Clearly written, with heart and integrity, but lacking in substance: tasty but not very filling.

FOOD-RELATED STORIES

From the Pocket Change Collective series

Melian, a chef, activist, and former Test Kitchen Manager at Bon Appétit, begins this brief memoir by recounting clearing out the freezer and finding and eating one last helping of her mother’s signature fish dish following her death.

Sharing this precious meal with her brother connected them emotionally and physically with their mother one last time. In other vignettes, she ties her love of food to her happy childhood in Argentina; memories of cooking with her cousins at her abuela’s house and, in particular, her abuela’s ravioles de seso; the revelation of a sidewalk vendor’s hot pretzel that she ate following her arrival in New York City to explore a new path after studying journalism in Buenos Aires; and the physical and mental strength she developed after going into business to sell her empanadas. Melian briefly alludes to her work bringing free food education to inner-city public schools, but the stories she shares here are overall more personal and primal—food as sustenance, not as a vehicle for social justice—which feels like a missed opportunity. She also references in passing the difficulties of being a woman in a male-dominated industry where being Latina and speaking English with an accent affected how she was treated. Each of the individual anecdotes stands alone, without a narrative arc connecting them, but the descriptions of food are rich in sensory detail.

Clearly written, with heart and integrity, but lacking in substance: tasty but not very filling. (Memoir. 12-18)

Pub Date: Jan. 4, 2022

ISBN: 978-0-593-22349-9

Page Count: 64

Publisher: Penguin Workshop

Review Posted Online: Sept. 15, 2021

Kirkus Reviews Issue: Oct. 1, 2021

Did you like this book?

No Comments Yet

Small but mighty necessary reading.

THE NEW QUEER CONSCIENCE

From the Pocket Change Collective series

A miniature manifesto for radical queer acceptance that weaves together the personal and political.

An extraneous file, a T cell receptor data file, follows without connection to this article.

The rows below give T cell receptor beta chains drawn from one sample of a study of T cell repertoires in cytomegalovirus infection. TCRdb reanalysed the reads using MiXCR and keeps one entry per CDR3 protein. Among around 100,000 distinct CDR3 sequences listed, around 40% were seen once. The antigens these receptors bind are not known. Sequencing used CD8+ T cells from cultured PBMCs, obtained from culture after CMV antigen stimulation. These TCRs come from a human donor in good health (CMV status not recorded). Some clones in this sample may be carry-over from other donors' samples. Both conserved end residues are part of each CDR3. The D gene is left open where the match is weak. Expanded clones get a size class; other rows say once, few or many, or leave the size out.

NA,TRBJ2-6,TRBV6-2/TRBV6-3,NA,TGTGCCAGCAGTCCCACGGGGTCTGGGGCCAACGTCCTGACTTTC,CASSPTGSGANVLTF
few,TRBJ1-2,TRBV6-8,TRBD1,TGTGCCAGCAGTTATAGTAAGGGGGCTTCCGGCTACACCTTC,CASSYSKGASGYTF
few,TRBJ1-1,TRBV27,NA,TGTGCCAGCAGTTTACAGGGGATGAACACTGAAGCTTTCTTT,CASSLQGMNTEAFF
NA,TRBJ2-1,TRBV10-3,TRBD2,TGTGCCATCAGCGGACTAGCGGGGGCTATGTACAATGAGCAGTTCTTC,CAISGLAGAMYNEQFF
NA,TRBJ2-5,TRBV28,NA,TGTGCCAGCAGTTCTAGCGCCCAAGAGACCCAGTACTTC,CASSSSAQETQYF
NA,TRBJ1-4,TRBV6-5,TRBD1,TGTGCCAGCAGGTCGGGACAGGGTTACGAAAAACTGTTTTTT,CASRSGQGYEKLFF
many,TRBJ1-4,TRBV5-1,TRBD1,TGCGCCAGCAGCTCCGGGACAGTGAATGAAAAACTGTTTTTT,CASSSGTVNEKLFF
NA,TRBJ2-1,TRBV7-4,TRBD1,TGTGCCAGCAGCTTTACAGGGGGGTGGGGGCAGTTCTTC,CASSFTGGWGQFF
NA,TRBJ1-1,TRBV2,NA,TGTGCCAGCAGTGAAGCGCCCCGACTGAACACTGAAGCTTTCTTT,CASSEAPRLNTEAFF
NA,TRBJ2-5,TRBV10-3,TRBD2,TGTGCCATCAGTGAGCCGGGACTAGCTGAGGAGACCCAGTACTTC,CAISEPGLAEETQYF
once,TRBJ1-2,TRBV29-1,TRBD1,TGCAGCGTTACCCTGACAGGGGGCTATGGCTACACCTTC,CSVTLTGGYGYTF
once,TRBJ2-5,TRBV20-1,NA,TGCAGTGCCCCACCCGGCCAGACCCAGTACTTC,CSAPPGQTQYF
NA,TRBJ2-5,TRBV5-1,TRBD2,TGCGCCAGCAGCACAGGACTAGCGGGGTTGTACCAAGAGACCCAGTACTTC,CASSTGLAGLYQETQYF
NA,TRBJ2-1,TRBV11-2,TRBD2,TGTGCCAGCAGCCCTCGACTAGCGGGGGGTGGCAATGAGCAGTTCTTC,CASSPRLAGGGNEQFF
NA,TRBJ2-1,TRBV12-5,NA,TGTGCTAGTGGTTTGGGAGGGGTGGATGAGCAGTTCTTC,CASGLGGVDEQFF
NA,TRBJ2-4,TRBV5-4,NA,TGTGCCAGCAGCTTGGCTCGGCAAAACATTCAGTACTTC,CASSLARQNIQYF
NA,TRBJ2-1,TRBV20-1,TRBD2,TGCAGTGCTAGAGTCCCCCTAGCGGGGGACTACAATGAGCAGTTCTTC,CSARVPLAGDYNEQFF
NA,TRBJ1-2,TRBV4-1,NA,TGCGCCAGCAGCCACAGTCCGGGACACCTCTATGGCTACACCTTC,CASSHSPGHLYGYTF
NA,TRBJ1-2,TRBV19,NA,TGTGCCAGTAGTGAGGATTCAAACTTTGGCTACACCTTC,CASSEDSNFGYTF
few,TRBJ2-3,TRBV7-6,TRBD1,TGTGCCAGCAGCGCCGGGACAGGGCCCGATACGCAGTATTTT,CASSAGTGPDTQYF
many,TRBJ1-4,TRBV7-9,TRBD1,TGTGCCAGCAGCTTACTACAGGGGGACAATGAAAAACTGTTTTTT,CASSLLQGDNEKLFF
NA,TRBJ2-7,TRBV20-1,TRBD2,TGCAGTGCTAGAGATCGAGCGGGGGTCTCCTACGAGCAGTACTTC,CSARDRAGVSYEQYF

Eli, a cis gay white Jewish man, uses his own identities and experiences to frame and acknowledge his perspective. In the prologue, Eli compares the global Jewish community to the global queer community, noting, “We don’t always get it right, but the importance of showing up for other Jews has been carved into the DNA of what it means to be Jewish. It is my dream that queer people develop the same ideology—what I like to call a Global Queer Conscience.” He details his own isolating experiences as a queer adolescent in an Orthodox Jewish community and reflects on how he and so many others would have benefitted from a robust and supportive queer community. The rest of the book outlines 10 principles based on the belief that an expectation of mutual care and concern across various other dimensions of identity can be integrated into queer community values. Eli’s prose is clear, straightforward, and powerful. While he makes some choices that may be divisive—for example, using the initialism LGBTQIAA+ which includes “ally”—he always makes clear those are his personal choices and that the language is ever evolving.

Small but mighty necessary reading. (resources) (Nonfiction. 14-18)

Pub Date: June 2, 2020

ISBN: 978-0-593-09368-9

Page Count: 64

Publisher: Penguin Workshop

Review Posted Online: March 29, 2020

Kirkus Reviews Issue: April 15, 2020

Did you like this book?

Best enjoyed by preexisting fans of the author.

CONTINUUM

From the Pocket Change Collective series

Deaf, trans artist Man meditates on his journey and identity in this brief memoir.

Growing up in conservative central Pennsylvania was tough for the 21-year-old Deaf, genderqueer, pansexual, and biracial (Chinese/White Jewish) author. He describes his gender and sexual identity, his experiences of racism and ableism, and his desire to use his visibility as a YouTube personality, model, and actor to help other young people like him. He is open and vulnerable throughout, even choosing to reveal his birth name. Man shares his experiences of becoming deaf as a small child and at times feeling ostracized from the Deaf community but not how he arrived at his current Deaf identity. His description of his gender-identity development occasionally slips into a well-worn pink-and-blue binary. The text is accompanied and transcended by the author’s own intriguing, expressionistic line drawings. However, Man ultimately falls short of truly insightful reflection or analysis, offering a mostly surface-level account of his life that will likely not be compelling to readers who are not already fans. While his visibility and success as someone whose life represents multiple marginalized identities are valuable in themselves, this heartfelt personal chronicle would have benefited from deeper introspection.

Best enjoyed by preexisting fans of the author. (Memoir. 12-18)

Pub Date: June 1, 2021

ISBN: 978-0-593-22348-2

Page Count: 64

Publisher: Penguin Workshop

Review Posted Online: March 25, 2021

Kirkus Reviews Issue: April 15, 2021

Did you like this book?

No Comments Yet
more